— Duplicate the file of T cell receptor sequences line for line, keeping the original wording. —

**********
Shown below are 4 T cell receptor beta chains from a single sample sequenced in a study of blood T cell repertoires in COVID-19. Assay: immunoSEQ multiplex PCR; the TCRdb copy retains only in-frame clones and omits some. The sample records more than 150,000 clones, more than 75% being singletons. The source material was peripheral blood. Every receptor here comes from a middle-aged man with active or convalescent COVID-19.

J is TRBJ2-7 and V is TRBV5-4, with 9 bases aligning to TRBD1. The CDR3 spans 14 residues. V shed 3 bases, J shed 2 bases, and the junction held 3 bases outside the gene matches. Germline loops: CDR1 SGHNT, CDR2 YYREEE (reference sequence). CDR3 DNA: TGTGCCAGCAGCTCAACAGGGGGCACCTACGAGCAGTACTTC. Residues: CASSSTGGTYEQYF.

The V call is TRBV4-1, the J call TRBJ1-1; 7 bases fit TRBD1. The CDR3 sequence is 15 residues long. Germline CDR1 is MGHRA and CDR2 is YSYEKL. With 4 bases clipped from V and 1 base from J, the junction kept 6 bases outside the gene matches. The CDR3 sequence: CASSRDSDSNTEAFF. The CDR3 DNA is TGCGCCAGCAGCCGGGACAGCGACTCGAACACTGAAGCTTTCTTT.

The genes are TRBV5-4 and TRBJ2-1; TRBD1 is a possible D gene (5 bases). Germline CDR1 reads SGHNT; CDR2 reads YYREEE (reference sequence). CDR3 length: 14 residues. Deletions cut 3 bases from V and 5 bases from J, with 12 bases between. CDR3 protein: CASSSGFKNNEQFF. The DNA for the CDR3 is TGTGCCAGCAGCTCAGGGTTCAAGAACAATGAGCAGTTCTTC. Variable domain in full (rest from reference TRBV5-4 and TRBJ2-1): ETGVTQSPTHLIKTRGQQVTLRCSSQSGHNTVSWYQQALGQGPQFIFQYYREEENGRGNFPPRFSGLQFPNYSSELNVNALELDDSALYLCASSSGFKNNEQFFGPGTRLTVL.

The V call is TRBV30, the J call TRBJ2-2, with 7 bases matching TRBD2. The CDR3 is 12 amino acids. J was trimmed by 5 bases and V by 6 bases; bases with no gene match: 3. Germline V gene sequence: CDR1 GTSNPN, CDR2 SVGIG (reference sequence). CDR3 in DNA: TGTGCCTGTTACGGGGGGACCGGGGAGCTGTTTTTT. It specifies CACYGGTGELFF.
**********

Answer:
Shown below are 4 T cell receptor beta chains from a single sample sequenced in a study of blood T cell repertoires in COVID-19. Assay: immunoSEQ multiplex PCR; the TCRdb copy retains only in-frame clones and omits some. The sample records more than 150,000 clones, more than 75% being singletons. The source material was peripheral blood. Every receptor here comes from a middle-aged man with active or convalescent COVID-19.

J is TRBJ2-7 and V is TRBV5-4, with 9 bases aligning to TRBD1. The CDR3 spans 14 residues. V shed 3 bases, J shed 2 bases, and the junction held 3 bases outside the gene matches. Germline loops: CDR1 SGHNT, CDR2 YYREEE (reference sequence). CDR3 DNA: TGTGCCAGCAGCTCAACAGGGGGCACCTACGAGCAGTACTTC. Residues: CASSSTGGTYEQYF.

The V call is TRBV4-1, the J call TRBJ1-1; 7 bases fit TRBD1. The CDR3 sequence is 15 residues long. Germline CDR1 is MGHRA and CDR2 is YSYEKL. With 4 bases clipped from V and 1 base from J, the junction kept 6 bases outside the gene matches. The CDR3 sequence: CASSRDSDSNTEAFF. The CDR3 DNA is TGCGCCAGCAGCCGGGACAGCGACTCGAACACTGAAGCTTTCTTT.

The genes are TRBV5-4 and TRBJ2-1; TRBD1 is a possible D gene (5 bases). Germline CDR1 reads SGHNT; CDR2 reads YYREEE (reference sequence). CDR3 length: 14 residues. Deletions cut 3 bases from V and 5 bases from J, with 12 bases between. CDR3 protein: CASSSGFKNNEQFF. The DNA for the CDR3 is TGTGCCAGCAGCTCAGGGTTCAAGAACAATGAGCAGTTCTTC. Variable domain in full (rest from reference TRBV5-4 and TRBJ2-1): ETGVTQSPTHLIKTRGQQVTLRCSSQSGHNTVSWYQQALGQGPQFIFQYYREEENGRGNFPPRFSGLQFPNYSSELNVNALELDDSALYLCASSSGFKNNEQFFGPGTRLTVL.

The V call is TRBV30, the J call TRBJ2-2, with 7 bases matching TRBD2. The CDR3 is 12 amino acids. J was trimmed by 5 bases and V by 6 bases; bases with no gene match: 3. Germline V gene sequence: CDR1 GTSNPN, CDR2 SVGIG (reference sequence). CDR3 in DNA: TGTGCCTGTTACGGGGGGACCGGGGAGCTGTTTTTT. It specifies CACYGGTGELFF.